In this tutorial we are going to look at how we can do a lookup in an array by looking up the values in the far right column and returning the result from a column to the left. We are going to use the OFFSET and MATCH functions to accomplish this.
You can download the file here and follow along. If you get a preview, look for the download arrow in the upper right hand corner.
Normally, when you do a lookup using VLOOKUP, you need to look in the far left column and return your result from a column to the right. We were able to do a reverse lookup using VLOOKUP in conjunction with the CHOOSE function and Array Constants in a previous blog post that you can find here. In this blog post, we are also going to do a reverse lookup but using OFFSET and MATCH.
Here I have a data range that has a date in column A, letters in column B and values in column C. I want to transfer the data into the table that is located in H1:M7:
First I am going to insert a helper column in column D that concatenates the date and letter into one cell that I’ll use as my lookup value:
Now, let’s take a quick look at the OFFSET and MATCH functions that we are going to use.
OFFSET: “Returns the reference to a range that is a given number of rows and columns from a given reference”
The syntax for OFFSET is: =OFFSET(reference, rows, columns, [height], [width])
So with OFFSET, you start with a reference point or an anchor point, then determine the number of rows down and columns across you go, and it will return the value from that cell. If you want the result to be a range, you use the optional arguments to define the number of rows high and columns wide you want it to be. OFFSET defaults to one row high and one column wide, and since that is what we want, we won’t use those optional arguments.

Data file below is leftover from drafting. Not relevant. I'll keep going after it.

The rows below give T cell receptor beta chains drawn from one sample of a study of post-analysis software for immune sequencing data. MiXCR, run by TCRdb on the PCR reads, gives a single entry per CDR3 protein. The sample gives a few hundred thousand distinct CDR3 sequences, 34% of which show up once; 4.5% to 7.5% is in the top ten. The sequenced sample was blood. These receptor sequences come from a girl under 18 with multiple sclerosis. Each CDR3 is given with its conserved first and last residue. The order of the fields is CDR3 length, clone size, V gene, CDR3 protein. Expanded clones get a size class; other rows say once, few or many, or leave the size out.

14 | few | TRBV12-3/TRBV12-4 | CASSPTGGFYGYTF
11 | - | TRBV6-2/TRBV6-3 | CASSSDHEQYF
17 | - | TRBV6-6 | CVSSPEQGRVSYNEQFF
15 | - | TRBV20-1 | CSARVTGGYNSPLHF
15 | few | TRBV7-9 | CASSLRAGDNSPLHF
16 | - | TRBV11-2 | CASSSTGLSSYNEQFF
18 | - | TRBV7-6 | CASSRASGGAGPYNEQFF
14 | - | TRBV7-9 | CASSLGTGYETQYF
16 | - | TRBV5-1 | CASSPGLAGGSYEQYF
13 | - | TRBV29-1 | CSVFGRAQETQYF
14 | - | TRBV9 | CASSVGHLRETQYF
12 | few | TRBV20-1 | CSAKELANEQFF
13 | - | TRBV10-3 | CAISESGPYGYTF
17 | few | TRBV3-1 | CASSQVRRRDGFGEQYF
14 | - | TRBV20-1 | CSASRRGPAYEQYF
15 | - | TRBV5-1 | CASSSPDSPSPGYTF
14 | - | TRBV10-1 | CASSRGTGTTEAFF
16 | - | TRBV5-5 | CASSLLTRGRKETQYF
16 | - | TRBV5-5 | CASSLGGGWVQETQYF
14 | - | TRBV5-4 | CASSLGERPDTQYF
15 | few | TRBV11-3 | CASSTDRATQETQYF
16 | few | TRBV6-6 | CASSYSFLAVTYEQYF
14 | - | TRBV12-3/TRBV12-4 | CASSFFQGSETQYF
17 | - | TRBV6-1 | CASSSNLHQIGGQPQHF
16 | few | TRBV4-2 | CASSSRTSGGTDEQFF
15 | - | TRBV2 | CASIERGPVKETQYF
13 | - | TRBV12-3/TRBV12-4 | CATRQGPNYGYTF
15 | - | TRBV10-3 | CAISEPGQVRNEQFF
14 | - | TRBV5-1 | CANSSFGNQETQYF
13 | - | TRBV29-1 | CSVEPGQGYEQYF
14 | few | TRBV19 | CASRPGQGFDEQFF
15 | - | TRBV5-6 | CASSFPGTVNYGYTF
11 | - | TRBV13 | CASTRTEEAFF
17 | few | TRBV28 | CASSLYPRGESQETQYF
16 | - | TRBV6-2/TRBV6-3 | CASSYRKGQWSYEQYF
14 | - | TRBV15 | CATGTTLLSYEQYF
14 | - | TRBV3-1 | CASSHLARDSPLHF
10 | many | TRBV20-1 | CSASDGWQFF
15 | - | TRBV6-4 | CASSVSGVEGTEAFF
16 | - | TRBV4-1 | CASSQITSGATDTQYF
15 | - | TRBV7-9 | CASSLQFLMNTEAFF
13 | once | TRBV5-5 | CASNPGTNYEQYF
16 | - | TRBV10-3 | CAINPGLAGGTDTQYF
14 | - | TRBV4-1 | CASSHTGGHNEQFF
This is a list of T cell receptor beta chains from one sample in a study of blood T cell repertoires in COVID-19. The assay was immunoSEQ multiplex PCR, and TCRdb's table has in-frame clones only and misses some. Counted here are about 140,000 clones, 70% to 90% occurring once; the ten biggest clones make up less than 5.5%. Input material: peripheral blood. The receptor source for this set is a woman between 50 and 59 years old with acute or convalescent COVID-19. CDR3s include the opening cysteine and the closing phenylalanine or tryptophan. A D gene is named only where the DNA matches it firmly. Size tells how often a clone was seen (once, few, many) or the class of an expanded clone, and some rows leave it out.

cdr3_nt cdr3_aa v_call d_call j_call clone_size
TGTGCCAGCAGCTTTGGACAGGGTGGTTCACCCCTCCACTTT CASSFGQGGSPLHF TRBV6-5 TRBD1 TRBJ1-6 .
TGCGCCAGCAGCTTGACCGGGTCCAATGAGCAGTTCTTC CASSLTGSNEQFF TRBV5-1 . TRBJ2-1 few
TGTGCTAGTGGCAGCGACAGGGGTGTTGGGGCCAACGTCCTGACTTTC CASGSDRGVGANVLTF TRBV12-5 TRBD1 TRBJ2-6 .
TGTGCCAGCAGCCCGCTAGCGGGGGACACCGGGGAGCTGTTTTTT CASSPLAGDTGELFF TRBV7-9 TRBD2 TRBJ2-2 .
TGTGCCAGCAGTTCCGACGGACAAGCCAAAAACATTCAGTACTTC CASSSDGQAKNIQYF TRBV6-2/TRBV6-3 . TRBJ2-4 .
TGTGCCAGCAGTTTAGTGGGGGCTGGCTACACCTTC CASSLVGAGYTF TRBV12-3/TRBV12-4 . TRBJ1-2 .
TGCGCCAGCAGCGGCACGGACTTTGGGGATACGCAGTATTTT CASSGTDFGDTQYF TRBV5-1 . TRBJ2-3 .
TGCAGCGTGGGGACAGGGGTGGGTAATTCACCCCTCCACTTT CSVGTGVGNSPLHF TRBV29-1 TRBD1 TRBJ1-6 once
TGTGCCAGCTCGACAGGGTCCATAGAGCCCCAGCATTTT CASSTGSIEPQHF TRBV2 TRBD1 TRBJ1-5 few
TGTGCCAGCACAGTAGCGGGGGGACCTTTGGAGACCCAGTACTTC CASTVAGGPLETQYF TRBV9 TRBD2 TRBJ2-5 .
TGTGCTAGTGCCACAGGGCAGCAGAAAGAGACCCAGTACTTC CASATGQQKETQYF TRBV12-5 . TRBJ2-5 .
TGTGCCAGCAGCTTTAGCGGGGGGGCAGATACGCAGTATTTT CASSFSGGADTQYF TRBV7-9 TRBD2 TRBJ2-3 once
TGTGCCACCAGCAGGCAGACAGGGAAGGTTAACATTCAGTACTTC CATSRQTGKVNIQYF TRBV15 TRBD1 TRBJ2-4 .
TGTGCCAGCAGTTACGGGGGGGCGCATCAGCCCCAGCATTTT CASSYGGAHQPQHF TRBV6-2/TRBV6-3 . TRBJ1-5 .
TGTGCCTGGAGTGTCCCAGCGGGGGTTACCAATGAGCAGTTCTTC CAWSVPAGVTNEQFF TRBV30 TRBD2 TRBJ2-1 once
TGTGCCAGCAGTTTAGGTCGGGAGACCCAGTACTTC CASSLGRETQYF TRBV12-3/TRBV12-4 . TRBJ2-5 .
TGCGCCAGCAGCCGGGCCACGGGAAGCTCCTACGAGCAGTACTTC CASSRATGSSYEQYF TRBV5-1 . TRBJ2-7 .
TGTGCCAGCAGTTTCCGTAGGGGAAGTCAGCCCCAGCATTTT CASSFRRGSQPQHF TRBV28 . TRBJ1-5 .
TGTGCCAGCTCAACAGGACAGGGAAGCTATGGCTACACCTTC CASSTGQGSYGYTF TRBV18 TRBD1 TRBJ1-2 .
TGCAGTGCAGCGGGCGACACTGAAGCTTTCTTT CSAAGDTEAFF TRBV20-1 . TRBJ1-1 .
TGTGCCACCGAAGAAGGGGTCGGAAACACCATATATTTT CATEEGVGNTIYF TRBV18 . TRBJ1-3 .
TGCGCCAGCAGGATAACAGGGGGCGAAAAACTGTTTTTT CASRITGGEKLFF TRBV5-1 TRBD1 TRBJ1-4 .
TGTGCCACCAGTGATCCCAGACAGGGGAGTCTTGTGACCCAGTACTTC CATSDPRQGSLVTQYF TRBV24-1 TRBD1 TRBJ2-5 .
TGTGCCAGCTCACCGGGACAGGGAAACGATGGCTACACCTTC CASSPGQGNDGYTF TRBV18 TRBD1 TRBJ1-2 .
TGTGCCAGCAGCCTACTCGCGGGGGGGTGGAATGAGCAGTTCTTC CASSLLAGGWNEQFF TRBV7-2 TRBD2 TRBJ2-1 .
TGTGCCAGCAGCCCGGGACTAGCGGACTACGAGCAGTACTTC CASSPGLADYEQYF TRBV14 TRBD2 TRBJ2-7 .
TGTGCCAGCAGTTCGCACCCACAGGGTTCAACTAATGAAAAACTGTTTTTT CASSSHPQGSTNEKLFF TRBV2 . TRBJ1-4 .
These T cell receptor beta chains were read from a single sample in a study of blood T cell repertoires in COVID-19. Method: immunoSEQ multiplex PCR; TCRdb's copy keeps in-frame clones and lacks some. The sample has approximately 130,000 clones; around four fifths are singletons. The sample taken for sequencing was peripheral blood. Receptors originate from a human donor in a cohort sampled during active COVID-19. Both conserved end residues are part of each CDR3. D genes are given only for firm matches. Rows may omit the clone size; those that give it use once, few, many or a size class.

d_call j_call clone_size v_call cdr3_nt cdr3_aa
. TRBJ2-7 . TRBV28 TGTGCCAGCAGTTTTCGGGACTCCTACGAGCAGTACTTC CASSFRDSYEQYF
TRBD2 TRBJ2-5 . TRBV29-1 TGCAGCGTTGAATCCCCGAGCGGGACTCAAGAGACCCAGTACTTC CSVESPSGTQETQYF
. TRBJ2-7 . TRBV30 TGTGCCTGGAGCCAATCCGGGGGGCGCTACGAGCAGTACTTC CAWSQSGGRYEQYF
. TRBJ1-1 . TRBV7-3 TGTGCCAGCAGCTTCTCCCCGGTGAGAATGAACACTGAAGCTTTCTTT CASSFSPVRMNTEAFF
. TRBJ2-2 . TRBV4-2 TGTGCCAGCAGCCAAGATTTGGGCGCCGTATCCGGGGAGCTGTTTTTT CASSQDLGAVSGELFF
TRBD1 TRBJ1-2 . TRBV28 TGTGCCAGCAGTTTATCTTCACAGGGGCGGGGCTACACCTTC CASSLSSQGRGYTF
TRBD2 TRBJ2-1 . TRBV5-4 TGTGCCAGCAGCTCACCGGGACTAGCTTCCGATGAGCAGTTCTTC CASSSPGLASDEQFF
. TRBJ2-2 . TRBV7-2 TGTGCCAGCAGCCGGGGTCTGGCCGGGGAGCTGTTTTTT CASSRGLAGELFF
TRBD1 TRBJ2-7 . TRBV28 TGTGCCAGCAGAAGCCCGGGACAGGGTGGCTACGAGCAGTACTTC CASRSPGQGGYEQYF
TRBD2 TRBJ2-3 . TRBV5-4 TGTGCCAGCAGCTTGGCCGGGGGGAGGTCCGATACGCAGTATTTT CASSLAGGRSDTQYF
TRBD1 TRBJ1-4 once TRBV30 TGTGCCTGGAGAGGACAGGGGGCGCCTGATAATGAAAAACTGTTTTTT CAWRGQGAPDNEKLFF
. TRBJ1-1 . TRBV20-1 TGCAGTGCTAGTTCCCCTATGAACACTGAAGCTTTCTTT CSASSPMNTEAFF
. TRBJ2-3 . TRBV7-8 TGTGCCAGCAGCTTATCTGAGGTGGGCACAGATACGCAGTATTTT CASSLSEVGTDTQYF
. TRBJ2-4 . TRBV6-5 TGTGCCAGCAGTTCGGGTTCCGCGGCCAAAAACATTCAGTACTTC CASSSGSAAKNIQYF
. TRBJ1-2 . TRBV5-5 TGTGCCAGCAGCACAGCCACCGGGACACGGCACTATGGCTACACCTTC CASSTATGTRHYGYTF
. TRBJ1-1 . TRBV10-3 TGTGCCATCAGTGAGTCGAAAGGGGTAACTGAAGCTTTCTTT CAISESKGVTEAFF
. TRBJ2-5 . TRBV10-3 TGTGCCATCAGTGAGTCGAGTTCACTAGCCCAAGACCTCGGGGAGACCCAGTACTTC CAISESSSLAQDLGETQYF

MATCH: “Returns the relative position of an item in an array that matches a specified value in a specified order”
The syntax for MATCH is: =MATCH(lookup_value, lookup_array, [match_type])
In this case, we tell the MATCH function to look up a certain value, we tell it where to look it up (array) and if we want it to be an exact or approximate match. We will use this to determine the row for the OFFSET function.
The formula that we will enter in cell I2 will be:
Cell $A$1 is our reference point (or anchor point) for our OFFSET function.
The MATCH function: MATCH($H2&I$1,$D$1:$D$30,0)-1 looks for the concatenated date and letter in column D to tell the OFFSET function how many rows down to go. However, since we are starting with cell $A$1, which is within our data set, we need to subtract one from that result so we get to the correct row. The “2” tells the OFFSET function to go over two rows from our anchor point of $A$1 which takes us to column “C”, which is where the values we want to populate our table with reside.
And once copied, the result is a nicely populated table:
What can you do next?
Share this post with others that can benefit from it!
Leave a comment or reply below – let me know what you think!
Subscribe to this blog for more great tips in the future!
Check out my YouTube channel – click on the YouTube icon below!